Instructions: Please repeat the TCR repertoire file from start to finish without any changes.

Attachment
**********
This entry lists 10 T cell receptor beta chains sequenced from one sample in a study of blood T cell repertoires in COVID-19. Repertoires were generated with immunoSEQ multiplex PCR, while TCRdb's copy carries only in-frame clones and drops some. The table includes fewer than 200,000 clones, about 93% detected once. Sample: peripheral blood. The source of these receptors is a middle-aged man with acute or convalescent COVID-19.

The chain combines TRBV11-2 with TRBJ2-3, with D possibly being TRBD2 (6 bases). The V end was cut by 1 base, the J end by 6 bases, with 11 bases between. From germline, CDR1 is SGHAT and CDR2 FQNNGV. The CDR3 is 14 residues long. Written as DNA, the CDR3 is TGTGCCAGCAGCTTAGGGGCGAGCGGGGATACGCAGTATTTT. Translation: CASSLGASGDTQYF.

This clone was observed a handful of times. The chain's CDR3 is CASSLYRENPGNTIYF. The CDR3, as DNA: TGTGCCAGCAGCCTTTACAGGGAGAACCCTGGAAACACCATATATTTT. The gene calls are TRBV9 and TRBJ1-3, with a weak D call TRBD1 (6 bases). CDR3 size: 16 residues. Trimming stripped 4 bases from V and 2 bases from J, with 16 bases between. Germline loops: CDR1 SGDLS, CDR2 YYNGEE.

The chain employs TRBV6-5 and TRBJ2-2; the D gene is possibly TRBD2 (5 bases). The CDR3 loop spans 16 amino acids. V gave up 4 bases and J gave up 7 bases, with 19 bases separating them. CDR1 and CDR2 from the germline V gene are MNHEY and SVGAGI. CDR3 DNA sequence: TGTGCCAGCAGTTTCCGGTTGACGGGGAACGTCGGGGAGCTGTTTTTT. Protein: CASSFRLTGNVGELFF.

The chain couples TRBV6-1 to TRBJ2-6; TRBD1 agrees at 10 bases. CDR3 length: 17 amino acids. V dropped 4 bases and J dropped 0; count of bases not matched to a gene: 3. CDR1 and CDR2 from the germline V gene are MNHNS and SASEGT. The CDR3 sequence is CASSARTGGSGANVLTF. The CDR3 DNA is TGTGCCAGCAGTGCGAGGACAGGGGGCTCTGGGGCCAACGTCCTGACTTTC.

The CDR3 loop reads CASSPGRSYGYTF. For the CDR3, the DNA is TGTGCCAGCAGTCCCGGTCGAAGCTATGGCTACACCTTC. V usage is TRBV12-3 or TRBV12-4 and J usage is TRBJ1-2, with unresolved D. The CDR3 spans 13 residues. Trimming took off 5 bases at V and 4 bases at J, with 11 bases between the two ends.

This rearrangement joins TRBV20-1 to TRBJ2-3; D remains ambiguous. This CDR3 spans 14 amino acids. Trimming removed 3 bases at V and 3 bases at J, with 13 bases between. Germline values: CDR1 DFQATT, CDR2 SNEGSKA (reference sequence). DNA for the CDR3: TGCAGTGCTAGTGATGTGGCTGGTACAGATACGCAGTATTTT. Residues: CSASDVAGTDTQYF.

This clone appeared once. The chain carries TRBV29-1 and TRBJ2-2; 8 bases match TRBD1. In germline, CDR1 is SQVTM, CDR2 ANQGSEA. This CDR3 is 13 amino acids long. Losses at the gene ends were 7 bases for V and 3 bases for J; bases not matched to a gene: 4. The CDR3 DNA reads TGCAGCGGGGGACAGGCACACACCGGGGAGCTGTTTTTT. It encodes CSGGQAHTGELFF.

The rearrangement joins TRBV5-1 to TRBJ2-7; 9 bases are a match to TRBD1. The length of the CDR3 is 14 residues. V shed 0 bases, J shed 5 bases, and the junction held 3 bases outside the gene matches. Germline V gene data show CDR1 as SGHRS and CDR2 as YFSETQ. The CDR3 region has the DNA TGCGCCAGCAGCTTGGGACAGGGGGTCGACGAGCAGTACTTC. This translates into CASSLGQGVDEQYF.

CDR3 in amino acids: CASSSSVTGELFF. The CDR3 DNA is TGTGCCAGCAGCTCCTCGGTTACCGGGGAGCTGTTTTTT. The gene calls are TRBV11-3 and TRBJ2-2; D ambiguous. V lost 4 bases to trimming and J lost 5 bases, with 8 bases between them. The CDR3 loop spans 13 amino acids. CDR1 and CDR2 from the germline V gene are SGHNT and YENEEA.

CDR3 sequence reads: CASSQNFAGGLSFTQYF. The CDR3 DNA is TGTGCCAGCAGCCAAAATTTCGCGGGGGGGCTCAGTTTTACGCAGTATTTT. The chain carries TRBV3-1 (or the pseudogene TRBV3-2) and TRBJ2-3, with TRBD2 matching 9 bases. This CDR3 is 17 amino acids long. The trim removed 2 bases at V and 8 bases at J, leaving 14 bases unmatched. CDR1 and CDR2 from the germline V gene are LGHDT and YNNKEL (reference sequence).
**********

This entry lists 10 T cell receptor beta chains sequenced from one sample in a study of blood T cell repertoires in COVID-19. Repertoires were generated with immunoSEQ multiplex PCR, while TCRdb's copy carries only in-frame clones and drops some. The table includes fewer than 200,000 clones, about 93% detected once. Sample: peripheral blood. The source of these receptors is a middle-aged man with acute or convalescent COVID-19.

The chain combines TRBV11-2 with TRBJ2-3, with D possibly being TRBD2 (6 bases). The V end was cut by 1 base, the J end by 6 bases, with 11 bases between. From germline, CDR1 is SGHAT and CDR2 FQNNGV. The CDR3 is 14 residues long. Written as DNA, the CDR3 is TGTGCCAGCAGCTTAGGGGCGAGCGGGGATACGCAGTATTTT. Translation: CASSLGASGDTQYF.

This clone was observed a handful of times. The chain's CDR3 is CASSLYRENPGNTIYF. The CDR3, as DNA: TGTGCCAGCAGCCTTTACAGGGAGAACCCTGGAAACACCATATATTTT. The gene calls are TRBV9 and TRBJ1-3, with a weak D call TRBD1 (6 bases). CDR3 size: 16 residues. Trimming stripped 4 bases from V and 2 bases from J, with 16 bases between. Germline loops: CDR1 SGDLS, CDR2 YYNGEE.

The chain employs TRBV6-5 and TRBJ2-2; the D gene is possibly TRBD2 (5 bases). The CDR3 loop spans 16 amino acids. V gave up 4 bases and J gave up 7 bases, with 19 bases separating them. CDR1 and CDR2 from the germline V gene are MNHEY and SVGAGI. CDR3 DNA sequence: TGTGCCAGCAGTTTCCGGTTGACGGGGAACGTCGGGGAGCTGTTTTTT. Protein: CASSFRLTGNVGELFF.

The chain couples TRBV6-1 to TRBJ2-6; TRBD1 agrees at 10 bases. CDR3 length: 17 amino acids. V dropped 4 bases and J dropped 0; count of bases not matched to a gene: 3. CDR1 and CDR2 from the germline V gene are MNHNS and SASEGT. The CDR3 sequence is CASSARTGGSGANVLTF. The CDR3 DNA is TGTGCCAGCAGTGCGAGGACAGGGGGCTCTGGGGCCAACGTCCTGACTTTC.

The CDR3 loop reads CASSPGRSYGYTF. For the CDR3, the DNA is TGTGCCAGCAGTCCCGGTCGAAGCTATGGCTACACCTTC. V usage is TRBV12-3 or TRBV12-4 and J usage is TRBJ1-2, with unresolved D. The CDR3 spans 13 residues. Trimming took off 5 bases at V and 4 bases at J, with 11 bases between the two ends.

This rearrangement joins TRBV20-1 to TRBJ2-3; D remains ambiguous. This CDR3 spans 14 amino acids. Trimming removed 3 bases at V and 3 bases at J, with 13 bases between. Germline values: CDR1 DFQATT, CDR2 SNEGSKA (reference sequence). DNA for the CDR3: TGCAGTGCTAGTGATGTGGCTGGTACAGATACGCAGTATTTT. Residues: CSASDVAGTDTQYF.

This clone appeared once. The chain carries TRBV29-1 and TRBJ2-2; 8 bases match TRBD1. In germline, CDR1 is SQVTM, CDR2 ANQGSEA. This CDR3 is 13 amino acids long. Losses at the gene ends were 7 bases for V and 3 bases for J; bases not matched to a gene: 4. The CDR3 DNA reads TGCAGCGGGGGACAGGCACACACCGGGGAGCTGTTTTTT. It encodes CSGGQAHTGELFF.

The rearrangement joins TRBV5-1 to TRBJ2-7; 9 bases are a match to TRBD1. The length of the CDR3 is 14 residues. V shed 0 bases, J shed 5 bases, and the junction held 3 bases outside the gene matches. Germline V gene data show CDR1 as SGHRS and CDR2 as YFSETQ. The CDR3 region has the DNA TGCGCCAGCAGCTTGGGACAGGGGGTCGACGAGCAGTACTTC. This translates into CASSLGQGVDEQYF.

CDR3 in amino acids: CASSSSVTGELFF. The CDR3 DNA is TGTGCCAGCAGCTCCTCGGTTACCGGGGAGCTGTTTTTT. The gene calls are TRBV11-3 and TRBJ2-2; D ambiguous. V lost 4 bases to trimming and J lost 5 bases, with 8 bases between them. The CDR3 loop spans 13 amino acids. CDR1 and CDR2 from the germline V gene are SGHNT and YENEEA.

CDR3 sequence reads: CASSQNFAGGLSFTQYF. The CDR3 DNA is TGTGCCAGCAGCCAAAATTTCGCGGGGGGGCTCAGTTTTACGCAGTATTTT. The chain carries TRBV3-1 (or the pseudogene TRBV3-2) and TRBJ2-3, with TRBD2 matching 9 bases. This CDR3 is 17 amino acids long. The trim removed 2 bases at V and 8 bases at J, leaving 14 bases unmatched. CDR1 and CDR2 from the germline V gene are LGHDT and YNNKEL (reference sequence).